Depending on the type of lncRNA, their stability varies. Less stable are lncRNAs associated with the intron and promoter. Intergenic lncRNAs, antisense or 3’UTR end are more stable [23]. lncRNAs are specifically expressed in tissues and even cells [31, 32]. LncRNA expression may be associated with single nucleotide polymorphisms located within genes and their promoters. This may affect the pathogenesis of diseases [32]. lncRNAs due to the specificity of expression can play an important role in the regulation of processes in the organisms, as well as participate in the repair of pathological processes.

LncRNAs are common throughout the cell [33] and can therefore perform a variety of functions. lncRNAs localized in the nucleus affect chromatin, transcription, RNA processing. lncRNAs located in the cytoplasm affect mRNA stability, translation, and cellular signaling pathways. As a result of environmental changes or infection, lncRNAs can travel from one cell location to another [33]. Thanks to the flexible and dynamic structure of lncRNA (it can take on a secondary structure), the functions of these molecules are very versatile. They can change locations, especially nuclear ones, and interact with proteins [33]. lncRNAs are characterized by low sequence conservatism, which allows for variability of the structure and subsequent function and regulatory specialization of lncRNAs [34, 35]. lncRNAs can interact in two ways: cis and trans (according to Kopp F. and Mendell J) [35, 36]. The cis method means the effect of lncRNA on the expression of neighboring genes [36–39], i.e., directly affecting the transcription process as an enhancer, “stopping” transcription factors, affecting chromatin looping and gene methylation [39]. The trans method involves controlling the expression of distant genes by influencing their promoters and enhancers. lncRNAs can also affect proteins that bind to these regions and, in complex with them, affect chromatin conformation and polymerase activity [39].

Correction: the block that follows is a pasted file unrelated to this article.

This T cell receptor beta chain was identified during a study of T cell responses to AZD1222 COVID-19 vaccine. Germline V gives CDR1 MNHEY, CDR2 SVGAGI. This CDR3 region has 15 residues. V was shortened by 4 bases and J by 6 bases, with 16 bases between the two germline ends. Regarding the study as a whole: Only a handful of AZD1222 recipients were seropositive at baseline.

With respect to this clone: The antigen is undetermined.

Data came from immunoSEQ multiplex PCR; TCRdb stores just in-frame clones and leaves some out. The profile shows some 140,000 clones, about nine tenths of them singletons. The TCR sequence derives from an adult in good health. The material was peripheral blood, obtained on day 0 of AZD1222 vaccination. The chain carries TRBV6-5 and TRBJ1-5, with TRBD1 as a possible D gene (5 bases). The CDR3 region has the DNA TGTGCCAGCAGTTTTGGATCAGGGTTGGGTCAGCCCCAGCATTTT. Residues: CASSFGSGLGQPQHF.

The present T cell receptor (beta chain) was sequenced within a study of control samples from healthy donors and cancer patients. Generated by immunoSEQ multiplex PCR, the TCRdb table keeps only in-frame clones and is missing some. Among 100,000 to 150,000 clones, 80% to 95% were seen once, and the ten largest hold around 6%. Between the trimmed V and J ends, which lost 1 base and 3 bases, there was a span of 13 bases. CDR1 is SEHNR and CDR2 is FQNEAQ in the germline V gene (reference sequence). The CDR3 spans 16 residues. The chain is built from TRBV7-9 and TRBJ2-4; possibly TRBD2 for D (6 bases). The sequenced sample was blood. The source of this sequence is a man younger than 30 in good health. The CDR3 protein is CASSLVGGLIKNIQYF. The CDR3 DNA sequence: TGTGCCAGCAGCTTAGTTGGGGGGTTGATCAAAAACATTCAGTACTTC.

One of the first trans-function lncRNAs discovered were the HOTAIR (Homeobox (Hox) Transcript Antisense Intergenic RNA), intergenic RNAs antisensibly complementary to the Homeobox transcript and MALAT1, which, as it turned out in further studies, play a significant role in the development of endometriosis [40–42].


Recently, in endometriosis research, long non-coding RNAs [42] have been of interest, which tend to have a greater sequence matching and thus the specificity of the action on target genes. All stages of the transfer of genetic information from DNA to protein require the participation of non-coding RNA molecules. Their participation is particularly marked in the mechanisms leading to the inclusion or exclusion of the expression of individual genes.